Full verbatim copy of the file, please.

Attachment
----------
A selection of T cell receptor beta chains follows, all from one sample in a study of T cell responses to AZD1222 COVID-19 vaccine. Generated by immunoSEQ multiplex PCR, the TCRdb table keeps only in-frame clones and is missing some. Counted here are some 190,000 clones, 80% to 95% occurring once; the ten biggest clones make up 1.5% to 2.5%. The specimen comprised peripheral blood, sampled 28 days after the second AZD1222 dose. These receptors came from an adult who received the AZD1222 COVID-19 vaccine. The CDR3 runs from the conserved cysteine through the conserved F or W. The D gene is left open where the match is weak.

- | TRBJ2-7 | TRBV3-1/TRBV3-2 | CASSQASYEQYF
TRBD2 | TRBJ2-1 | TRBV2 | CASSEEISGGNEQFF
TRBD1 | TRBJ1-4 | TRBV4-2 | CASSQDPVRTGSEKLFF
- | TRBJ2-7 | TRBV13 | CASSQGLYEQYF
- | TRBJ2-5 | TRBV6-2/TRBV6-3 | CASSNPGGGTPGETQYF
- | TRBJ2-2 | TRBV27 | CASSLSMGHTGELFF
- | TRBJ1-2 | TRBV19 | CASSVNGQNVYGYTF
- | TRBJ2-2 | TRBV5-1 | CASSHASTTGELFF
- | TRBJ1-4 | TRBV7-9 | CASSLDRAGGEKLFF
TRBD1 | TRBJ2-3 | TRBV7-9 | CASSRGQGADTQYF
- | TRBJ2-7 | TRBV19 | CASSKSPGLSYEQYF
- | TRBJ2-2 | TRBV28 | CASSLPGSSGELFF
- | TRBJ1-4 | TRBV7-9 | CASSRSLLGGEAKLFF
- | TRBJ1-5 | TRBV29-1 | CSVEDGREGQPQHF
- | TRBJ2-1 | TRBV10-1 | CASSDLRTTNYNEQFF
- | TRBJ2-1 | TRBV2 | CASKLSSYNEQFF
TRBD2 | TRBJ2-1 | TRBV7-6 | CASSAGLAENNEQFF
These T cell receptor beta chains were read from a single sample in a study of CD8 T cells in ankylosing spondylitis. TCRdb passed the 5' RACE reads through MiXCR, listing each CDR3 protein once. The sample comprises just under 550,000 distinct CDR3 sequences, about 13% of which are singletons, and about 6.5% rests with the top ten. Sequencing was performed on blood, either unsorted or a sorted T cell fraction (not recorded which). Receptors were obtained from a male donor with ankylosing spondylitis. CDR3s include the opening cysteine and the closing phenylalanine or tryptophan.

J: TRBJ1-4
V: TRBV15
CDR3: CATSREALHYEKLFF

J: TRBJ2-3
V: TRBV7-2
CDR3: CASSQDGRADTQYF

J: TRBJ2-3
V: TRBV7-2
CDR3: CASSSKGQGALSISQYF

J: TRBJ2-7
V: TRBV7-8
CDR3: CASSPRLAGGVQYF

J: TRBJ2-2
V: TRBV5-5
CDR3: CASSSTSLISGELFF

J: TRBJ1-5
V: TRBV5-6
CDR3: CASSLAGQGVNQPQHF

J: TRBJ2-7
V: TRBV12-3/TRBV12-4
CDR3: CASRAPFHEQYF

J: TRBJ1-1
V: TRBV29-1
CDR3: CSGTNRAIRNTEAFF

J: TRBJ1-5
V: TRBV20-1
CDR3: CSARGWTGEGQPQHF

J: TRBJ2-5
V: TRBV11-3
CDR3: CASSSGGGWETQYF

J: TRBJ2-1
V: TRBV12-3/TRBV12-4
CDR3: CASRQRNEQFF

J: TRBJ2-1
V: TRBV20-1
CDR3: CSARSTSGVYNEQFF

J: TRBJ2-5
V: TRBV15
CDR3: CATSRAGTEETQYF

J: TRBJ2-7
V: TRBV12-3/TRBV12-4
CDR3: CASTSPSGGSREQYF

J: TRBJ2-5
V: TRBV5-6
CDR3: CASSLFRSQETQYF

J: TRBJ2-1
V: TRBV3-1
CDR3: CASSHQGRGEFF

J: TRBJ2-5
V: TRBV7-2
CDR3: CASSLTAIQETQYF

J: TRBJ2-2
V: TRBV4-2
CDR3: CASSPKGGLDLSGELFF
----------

A selection of T cell receptor beta chains follows, all from one sample in a study of T cell responses to AZD1222 COVID-19 vaccine. Generated by immunoSEQ multiplex PCR, the TCRdb table keeps only in-frame clones and is missing some. Counted here are some 190,000 clones, 80% to 95% occurring once; the ten biggest clones make up 1.5% to 2.5%. The specimen comprised peripheral blood, sampled 28 days after the second AZD1222 dose. These receptors came from an adult who received the AZD1222 COVID-19 vaccine. The CDR3 runs from the conserved cysteine through the conserved F or W. The D gene is left open where the match is weak.

- | TRBJ2-7 | TRBV3-1/TRBV3-2 | CASSQASYEQYF
TRBD2 | TRBJ2-1 | TRBV2 | CASSEEISGGNEQFF
TRBD1 | TRBJ1-4 | TRBV4-2 | CASSQDPVRTGSEKLFF
- | TRBJ2-7 | TRBV13 | CASSQGLYEQYF
- | TRBJ2-5 | TRBV6-2/TRBV6-3 | CASSNPGGGTPGETQYF
- | TRBJ2-2 | TRBV27 | CASSLSMGHTGELFF
- | TRBJ1-2 | TRBV19 | CASSVNGQNVYGYTF
- | TRBJ2-2 | TRBV5-1 | CASSHASTTGELFF
- | TRBJ1-4 | TRBV7-9 | CASSLDRAGGEKLFF
TRBD1 | TRBJ2-3 | TRBV7-9 | CASSRGQGADTQYF
- | TRBJ2-7 | TRBV19 | CASSKSPGLSYEQYF
- | TRBJ2-2 | TRBV28 | CASSLPGSSGELFF
- | TRBJ1-4 | TRBV7-9 | CASSRSLLGGEAKLFF
- | TRBJ1-5 | TRBV29-1 | CSVEDGREGQPQHF
- | TRBJ2-1 | TRBV10-1 | CASSDLRTTNYNEQFF
- | TRBJ2-1 | TRBV2 | CASKLSSYNEQFF
TRBD2 | TRBJ2-1 | TRBV7-6 | CASSAGLAENNEQFF
These T cell receptor beta chains were read from a single sample in a study of CD8 T cells in ankylosing spondylitis. TCRdb passed the 5' RACE reads through MiXCR, listing each CDR3 protein once. The sample comprises just under 550,000 distinct CDR3 sequences, about 13% of which are singletons, and about 6.5% rests with the top ten. Sequencing was performed on blood, either unsorted or a sorted T cell fraction (not recorded which). Receptors were obtained from a male donor with ankylosing spondylitis. CDR3s include the opening cysteine and the closing phenylalanine or tryptophan.

J: TRBJ1-4
V: TRBV15
CDR3: CATSREALHYEKLFF

J: TRBJ2-3
V: TRBV7-2
CDR3: CASSQDGRADTQYF

J: TRBJ2-3
V: TRBV7-2
CDR3: CASSSKGQGALSISQYF

J: TRBJ2-7
V: TRBV7-8
CDR3: CASSPRLAGGVQYF

J: TRBJ2-2
V: TRBV5-5
CDR3: CASSSTSLISGELFF

J: TRBJ1-5
V: TRBV5-6
CDR3: CASSLAGQGVNQPQHF

J: TRBJ2-7
V: TRBV12-3/TRBV12-4
CDR3: CASRAPFHEQYF

J: TRBJ1-1
V: TRBV29-1
CDR3: CSGTNRAIRNTEAFF

J: TRBJ1-5
V: TRBV20-1
CDR3: CSARGWTGEGQPQHF

J: TRBJ2-5
V: TRBV11-3
CDR3: CASSSGGGWETQYF

J: TRBJ2-1
V: TRBV12-3/TRBV12-4
CDR3: CASRQRNEQFF

J: TRBJ2-1
V: TRBV20-1
CDR3: CSARSTSGVYNEQFF

J: TRBJ2-5
V: TRBV15
CDR3: CATSRAGTEETQYF

J: TRBJ2-7
V: TRBV12-3/TRBV12-4
CDR3: CASTSPSGGSREQYF

J: TRBJ2-5
V: TRBV5-6
CDR3: CASSLFRSQETQYF

J: TRBJ2-1
V: TRBV3-1
CDR3: CASSHQGRGEFF

J: TRBJ2-5
V: TRBV7-2
CDR3: CASSLTAIQETQYF

J: TRBJ2-2
V: TRBV4-2
CDR3: CASSPKGGLDLSGELFF